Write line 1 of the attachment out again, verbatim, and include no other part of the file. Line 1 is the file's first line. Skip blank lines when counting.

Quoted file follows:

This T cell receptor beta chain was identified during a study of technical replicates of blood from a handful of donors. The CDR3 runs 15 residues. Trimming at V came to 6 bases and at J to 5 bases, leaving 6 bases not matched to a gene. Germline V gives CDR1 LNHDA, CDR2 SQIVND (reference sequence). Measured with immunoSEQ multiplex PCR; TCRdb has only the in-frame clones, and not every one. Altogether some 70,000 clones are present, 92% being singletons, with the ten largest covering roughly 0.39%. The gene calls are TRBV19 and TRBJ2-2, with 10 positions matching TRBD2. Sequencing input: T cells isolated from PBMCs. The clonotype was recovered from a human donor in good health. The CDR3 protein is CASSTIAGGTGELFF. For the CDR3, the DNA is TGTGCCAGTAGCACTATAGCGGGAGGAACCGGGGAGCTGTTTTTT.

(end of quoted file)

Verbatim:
This T cell receptor beta chain was identified during a study of technical replicates of blood from a handful of donors. The CDR3 runs 15 residues. Trimming at V came to 6 bases and at J to 5 bases, leaving 6 bases not matched to a gene. Germline V gives CDR1 LNHDA, CDR2 SQIVND (reference sequence). Measured with immunoSEQ multiplex PCR; TCRdb has only the in-frame clones, and not every one. Altogether some 70,000 clones are present, 92% being singletons, with the ten largest covering roughly 0.39%. The gene calls are TRBV19 and TRBJ2-2, with 10 positions matching TRBD2. Sequencing input: T cells isolated from PBMCs. The clonotype was recovered from a human donor in good health. The CDR3 protein is CASSTIAGGTGELFF. For the CDR3, the DNA is TGTGCCAGTAGCACTATAGCGGGAGGAACCGGGGAGCTGTTTTTT.